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Prioritizing research efforts to increase onfarm income generation: the case of cassavabased farmers in periurban Southern Cameroon
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The extent to which agricultural technologies have had an impact in the humid forest zone remains questionable as adoption levels have been low. The technologies developed emphasized on maintaining soil fertility and crop yields in short fallow systems. This chapter defines the problems and opportunities of commercialization of cassava (Manihot esculenta) production in the forest margins of peri-urban Cameroon. Cassava is the chief subsistence staple and mainly produced extensively in traditional mixed food crop fields in a short fallow rotation. The fallow period is mostly around 2-4 years with natural regrowth typically dominated by Chromolaena odorata (Ngobo et aI., 2004). The urban demand for cassava products is currently higher than the supply which improves cassava income generation potential and justifies the development of more commercially orientated fields. Yet intensification levels are low and yields are generally far below the potential attainable. Observed production increments have been mainly based on increased cassava growing area. Data from farmer interviews and group discussions in three villages in peri-urban Yaounde indicate that technologies for sustainable intensification of cassava production should target both pre- and post-harvest activities. They should focus on reduced labour requirements and pest and disease management. The technology proposed therefore re-emphasizes on returns to labour as a parameter of success and includes the involvement of farmers in technology testing. A commercial cassava field with a rotational Pueraria fallow system is discussed as a basic design. To ensure appropriateness and subsequently a higher adoption potential and hence higher impact, the system has built-in flexibility for further on-farm adaptations.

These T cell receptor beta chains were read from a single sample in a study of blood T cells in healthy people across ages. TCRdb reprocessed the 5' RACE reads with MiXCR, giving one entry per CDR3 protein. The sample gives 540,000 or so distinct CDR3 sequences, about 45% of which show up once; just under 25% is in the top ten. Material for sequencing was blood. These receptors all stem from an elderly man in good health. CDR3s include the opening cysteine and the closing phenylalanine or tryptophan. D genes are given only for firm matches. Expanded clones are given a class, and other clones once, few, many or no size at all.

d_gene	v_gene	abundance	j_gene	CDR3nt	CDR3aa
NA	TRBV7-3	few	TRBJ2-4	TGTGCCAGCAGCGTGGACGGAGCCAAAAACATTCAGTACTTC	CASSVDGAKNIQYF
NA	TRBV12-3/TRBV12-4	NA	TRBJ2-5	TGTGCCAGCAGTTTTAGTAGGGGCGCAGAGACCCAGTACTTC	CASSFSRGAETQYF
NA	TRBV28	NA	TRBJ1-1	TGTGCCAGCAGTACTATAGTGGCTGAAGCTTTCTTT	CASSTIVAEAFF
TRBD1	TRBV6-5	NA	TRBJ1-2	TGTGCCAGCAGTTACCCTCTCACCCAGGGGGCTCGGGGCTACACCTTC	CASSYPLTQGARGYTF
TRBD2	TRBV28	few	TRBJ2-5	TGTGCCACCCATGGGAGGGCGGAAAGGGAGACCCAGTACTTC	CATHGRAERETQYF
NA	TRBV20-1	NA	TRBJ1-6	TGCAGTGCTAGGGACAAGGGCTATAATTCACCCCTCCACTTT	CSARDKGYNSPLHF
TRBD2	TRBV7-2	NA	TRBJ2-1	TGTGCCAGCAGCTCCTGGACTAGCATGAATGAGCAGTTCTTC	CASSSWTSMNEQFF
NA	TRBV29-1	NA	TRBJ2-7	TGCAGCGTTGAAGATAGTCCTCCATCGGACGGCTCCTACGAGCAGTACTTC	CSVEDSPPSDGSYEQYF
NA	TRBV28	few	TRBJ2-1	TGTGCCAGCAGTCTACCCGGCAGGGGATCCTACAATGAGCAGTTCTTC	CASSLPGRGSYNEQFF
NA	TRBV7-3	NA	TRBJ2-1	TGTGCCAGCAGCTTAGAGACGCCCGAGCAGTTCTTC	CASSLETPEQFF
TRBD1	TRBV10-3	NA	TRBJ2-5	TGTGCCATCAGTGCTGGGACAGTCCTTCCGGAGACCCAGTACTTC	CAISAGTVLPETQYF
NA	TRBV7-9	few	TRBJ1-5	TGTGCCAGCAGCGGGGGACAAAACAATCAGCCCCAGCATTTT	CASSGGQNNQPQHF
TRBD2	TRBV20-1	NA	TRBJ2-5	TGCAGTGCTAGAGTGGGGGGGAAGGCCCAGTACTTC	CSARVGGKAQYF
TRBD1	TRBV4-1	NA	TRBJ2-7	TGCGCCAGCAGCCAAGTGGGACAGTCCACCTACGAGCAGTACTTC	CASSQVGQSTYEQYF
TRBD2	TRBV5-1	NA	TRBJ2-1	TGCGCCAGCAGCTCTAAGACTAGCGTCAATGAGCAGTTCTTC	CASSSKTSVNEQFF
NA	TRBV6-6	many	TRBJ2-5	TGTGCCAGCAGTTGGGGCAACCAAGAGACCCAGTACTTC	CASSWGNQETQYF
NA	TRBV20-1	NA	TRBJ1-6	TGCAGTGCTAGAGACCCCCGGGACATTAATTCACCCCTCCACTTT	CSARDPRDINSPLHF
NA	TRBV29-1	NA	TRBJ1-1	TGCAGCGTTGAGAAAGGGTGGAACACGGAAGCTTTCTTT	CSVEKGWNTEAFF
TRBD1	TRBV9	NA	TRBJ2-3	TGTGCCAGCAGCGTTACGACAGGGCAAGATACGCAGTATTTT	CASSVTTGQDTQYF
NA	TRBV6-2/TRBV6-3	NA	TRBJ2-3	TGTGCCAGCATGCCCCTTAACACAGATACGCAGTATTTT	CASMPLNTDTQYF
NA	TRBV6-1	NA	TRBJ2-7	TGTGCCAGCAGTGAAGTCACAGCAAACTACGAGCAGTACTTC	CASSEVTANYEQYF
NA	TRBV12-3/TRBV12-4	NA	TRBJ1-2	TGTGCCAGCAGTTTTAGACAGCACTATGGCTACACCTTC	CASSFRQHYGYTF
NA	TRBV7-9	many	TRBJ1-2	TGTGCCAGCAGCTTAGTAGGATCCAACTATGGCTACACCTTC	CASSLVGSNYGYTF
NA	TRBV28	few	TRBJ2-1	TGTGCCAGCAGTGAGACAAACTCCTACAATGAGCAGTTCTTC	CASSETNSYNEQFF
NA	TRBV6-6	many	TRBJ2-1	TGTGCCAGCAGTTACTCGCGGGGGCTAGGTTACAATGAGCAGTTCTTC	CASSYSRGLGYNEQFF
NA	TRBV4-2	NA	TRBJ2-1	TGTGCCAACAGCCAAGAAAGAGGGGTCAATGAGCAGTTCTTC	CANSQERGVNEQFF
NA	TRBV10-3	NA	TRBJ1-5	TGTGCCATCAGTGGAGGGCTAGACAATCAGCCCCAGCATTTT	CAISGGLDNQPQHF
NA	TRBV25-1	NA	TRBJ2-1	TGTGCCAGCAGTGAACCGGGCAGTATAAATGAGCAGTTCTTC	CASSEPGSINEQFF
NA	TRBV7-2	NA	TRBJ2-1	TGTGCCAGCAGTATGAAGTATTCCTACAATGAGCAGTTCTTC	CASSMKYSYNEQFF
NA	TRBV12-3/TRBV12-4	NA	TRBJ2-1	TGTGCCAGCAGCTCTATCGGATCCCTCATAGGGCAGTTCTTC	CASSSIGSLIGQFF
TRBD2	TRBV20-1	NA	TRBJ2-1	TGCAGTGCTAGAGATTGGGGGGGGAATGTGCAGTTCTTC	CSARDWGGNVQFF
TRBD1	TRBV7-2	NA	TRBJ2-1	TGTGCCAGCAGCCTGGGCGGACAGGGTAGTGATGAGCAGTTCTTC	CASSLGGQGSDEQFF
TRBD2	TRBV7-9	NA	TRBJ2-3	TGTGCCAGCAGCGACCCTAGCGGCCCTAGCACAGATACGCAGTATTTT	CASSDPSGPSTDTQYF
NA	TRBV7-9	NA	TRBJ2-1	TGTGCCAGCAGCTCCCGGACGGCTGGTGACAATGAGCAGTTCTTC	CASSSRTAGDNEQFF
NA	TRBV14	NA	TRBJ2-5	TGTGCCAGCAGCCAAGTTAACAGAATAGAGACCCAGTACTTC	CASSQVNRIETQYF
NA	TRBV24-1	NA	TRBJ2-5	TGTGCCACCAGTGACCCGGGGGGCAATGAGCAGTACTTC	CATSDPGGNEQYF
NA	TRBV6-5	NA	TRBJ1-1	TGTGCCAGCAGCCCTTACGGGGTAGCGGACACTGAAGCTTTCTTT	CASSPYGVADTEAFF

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Permanent link to this itemhttps://hdl.handle.net/20.500.12478/2187
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